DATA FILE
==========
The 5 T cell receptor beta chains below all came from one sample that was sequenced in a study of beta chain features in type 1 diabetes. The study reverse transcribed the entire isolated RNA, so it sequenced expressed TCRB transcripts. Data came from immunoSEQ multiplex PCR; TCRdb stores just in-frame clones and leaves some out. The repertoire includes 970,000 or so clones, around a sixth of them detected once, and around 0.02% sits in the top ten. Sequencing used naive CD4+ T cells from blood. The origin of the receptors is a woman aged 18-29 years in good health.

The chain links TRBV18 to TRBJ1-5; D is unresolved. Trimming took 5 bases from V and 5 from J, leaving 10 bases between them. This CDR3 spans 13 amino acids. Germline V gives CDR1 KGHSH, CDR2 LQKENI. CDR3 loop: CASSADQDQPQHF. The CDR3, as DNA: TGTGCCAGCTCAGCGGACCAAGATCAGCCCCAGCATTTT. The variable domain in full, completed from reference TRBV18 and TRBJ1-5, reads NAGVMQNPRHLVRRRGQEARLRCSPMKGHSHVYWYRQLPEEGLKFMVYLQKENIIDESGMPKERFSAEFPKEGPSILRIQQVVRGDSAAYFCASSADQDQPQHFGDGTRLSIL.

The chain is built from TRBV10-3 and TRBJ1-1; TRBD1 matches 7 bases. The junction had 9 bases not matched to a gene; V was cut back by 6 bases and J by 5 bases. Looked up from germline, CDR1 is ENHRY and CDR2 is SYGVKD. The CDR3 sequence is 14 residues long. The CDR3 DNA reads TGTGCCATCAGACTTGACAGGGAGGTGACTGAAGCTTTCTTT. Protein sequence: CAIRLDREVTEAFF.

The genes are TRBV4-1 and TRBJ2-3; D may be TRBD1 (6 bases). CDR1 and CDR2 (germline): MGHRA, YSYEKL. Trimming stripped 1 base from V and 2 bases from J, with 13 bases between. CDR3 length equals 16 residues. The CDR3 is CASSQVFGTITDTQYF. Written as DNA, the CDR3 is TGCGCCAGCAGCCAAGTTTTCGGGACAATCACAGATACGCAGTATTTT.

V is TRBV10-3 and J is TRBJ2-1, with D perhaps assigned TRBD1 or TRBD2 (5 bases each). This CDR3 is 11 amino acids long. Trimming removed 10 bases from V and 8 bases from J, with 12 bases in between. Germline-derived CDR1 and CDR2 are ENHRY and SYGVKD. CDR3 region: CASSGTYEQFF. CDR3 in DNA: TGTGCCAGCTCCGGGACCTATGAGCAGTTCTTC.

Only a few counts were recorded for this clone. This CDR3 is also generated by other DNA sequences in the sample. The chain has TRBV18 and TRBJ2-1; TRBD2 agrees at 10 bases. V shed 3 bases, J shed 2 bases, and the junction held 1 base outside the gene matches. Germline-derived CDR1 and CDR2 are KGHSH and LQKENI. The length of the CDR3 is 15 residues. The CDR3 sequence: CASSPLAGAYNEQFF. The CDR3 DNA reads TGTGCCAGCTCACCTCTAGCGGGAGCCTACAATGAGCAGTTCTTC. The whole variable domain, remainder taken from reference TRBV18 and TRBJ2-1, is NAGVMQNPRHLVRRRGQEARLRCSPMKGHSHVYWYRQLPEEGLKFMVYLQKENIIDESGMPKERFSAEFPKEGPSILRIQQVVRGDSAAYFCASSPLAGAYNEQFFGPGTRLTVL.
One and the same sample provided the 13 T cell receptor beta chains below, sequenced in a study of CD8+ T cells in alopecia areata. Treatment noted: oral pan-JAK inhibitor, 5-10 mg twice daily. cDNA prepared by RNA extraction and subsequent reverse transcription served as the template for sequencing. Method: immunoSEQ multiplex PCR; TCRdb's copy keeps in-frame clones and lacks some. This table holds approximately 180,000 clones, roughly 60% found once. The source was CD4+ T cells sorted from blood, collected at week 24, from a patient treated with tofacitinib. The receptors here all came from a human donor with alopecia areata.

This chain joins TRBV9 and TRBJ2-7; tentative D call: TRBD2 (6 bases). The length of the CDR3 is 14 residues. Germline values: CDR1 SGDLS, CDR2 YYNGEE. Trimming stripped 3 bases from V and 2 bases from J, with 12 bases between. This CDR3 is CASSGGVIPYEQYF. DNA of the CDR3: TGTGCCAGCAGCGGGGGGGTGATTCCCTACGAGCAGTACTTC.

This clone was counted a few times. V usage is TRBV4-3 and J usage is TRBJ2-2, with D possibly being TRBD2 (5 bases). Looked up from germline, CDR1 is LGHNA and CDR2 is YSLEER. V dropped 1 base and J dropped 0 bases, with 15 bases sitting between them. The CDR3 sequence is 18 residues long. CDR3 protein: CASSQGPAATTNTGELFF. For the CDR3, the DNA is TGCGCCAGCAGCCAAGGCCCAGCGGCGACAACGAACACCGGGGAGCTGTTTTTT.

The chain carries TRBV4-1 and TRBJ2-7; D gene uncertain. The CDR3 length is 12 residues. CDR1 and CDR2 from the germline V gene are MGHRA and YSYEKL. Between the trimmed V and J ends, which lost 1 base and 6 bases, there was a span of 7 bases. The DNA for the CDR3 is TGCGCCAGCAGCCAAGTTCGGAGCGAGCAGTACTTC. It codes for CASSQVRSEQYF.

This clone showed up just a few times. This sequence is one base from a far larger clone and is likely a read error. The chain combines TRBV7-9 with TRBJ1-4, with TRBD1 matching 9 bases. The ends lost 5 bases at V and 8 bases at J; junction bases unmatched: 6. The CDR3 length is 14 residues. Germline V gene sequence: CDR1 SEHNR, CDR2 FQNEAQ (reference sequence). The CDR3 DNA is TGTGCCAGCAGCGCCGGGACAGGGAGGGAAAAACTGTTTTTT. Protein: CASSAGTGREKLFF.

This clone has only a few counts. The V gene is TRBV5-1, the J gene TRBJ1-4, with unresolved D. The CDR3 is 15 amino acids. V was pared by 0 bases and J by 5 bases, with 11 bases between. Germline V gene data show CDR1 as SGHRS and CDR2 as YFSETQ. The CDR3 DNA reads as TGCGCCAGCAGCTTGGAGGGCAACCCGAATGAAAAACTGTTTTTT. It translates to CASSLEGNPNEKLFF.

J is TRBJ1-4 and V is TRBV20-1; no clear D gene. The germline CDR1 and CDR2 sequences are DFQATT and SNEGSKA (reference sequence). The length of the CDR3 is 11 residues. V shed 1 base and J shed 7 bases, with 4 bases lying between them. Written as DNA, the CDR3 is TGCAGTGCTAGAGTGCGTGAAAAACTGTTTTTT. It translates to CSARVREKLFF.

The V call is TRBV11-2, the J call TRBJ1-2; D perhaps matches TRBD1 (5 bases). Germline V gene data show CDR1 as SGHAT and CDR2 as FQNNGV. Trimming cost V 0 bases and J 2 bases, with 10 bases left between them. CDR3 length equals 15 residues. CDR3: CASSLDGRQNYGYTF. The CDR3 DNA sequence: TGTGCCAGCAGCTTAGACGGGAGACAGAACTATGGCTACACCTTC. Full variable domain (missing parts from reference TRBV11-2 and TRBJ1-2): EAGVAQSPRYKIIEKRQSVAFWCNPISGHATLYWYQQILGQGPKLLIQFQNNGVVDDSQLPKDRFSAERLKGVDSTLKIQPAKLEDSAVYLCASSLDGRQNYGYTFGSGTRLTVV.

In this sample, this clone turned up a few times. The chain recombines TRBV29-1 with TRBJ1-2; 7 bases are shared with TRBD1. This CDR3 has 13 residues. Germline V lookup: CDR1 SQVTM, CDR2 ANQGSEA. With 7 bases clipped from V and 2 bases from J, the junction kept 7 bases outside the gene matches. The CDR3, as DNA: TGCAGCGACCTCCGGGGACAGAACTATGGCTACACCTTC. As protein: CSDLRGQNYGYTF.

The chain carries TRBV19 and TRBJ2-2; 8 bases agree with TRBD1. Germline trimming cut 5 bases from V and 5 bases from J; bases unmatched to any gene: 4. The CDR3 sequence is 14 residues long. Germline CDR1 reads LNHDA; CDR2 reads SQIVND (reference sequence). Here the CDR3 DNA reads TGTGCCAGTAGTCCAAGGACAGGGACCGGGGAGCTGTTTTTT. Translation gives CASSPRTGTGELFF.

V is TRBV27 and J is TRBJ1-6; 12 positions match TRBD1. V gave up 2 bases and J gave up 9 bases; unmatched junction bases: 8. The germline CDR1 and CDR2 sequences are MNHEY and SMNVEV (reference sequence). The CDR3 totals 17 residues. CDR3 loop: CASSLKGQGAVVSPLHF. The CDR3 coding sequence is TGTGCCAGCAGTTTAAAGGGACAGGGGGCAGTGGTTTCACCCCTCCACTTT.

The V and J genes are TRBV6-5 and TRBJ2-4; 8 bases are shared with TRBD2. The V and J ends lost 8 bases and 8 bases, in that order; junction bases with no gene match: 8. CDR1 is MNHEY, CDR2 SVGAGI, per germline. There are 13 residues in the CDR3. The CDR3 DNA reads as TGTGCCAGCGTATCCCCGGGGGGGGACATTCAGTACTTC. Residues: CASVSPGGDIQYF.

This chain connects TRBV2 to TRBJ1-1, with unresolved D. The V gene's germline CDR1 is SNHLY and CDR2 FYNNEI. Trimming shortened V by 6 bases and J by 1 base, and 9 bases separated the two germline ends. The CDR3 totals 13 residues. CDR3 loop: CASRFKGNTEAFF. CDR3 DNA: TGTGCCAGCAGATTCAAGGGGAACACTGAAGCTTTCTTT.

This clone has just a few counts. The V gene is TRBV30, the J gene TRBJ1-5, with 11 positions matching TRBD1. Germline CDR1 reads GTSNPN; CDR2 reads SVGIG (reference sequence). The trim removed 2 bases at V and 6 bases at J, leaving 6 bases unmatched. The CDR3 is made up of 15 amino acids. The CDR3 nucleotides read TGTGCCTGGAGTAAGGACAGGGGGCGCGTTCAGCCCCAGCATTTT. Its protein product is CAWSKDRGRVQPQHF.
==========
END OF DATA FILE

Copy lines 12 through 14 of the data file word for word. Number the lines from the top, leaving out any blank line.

This clone has only a few counts. The V gene is TRBV5-1, the J gene TRBJ1-4, with unresolved D. The CDR3 is 15 amino acids. V was pared by 0 bases and J by 5 bases, with 11 bases between. Germline V gene data show CDR1 as SGHRS and CDR2 as YFSETQ. The CDR3 DNA reads as TGCGCCAGCAGCTTGGAGGGCAACCCGAATGAAAAACTGTTTTTT. It translates to CASSLEGNPNEKLFF.

J is TRBJ1-4 and V is TRBV20-1; no clear D gene. The germline CDR1 and CDR2 sequences are DFQATT and SNEGSKA (reference sequence). The length of the CDR3 is 11 residues. V shed 1 base and J shed 7 bases, with 4 bases lying between them. Written as DNA, the CDR3 is TGCAGTGCTAGAGTGCGTGAAAAACTGTTTTTT. It translates to CSARVREKLFF.

The V call is TRBV11-2, the J call TRBJ1-2; D perhaps matches TRBD1 (5 bases). Germline V gene data show CDR1 as SGHAT and CDR2 as FQNNGV. Trimming cost V 0 bases and J 2 bases, with 10 bases left between them. CDR3 length equals 15 residues. CDR3: CASSLDGRQNYGYTF. The CDR3 DNA sequence: TGTGCCAGCAGCTTAGACGGGAGACAGAACTATGGCTACACCTTC. Full variable domain (missing parts from reference TRBV11-2 and TRBJ1-2): EAGVAQSPRYKIIEKRQSVAFWCNPISGHATLYWYQQILGQGPKLLIQFQNNGVVDDSQLPKDRFSAERLKGVDSTLKIQPAKLEDSAVYLCASSLDGRQNYGYTFGSGTRLTVV.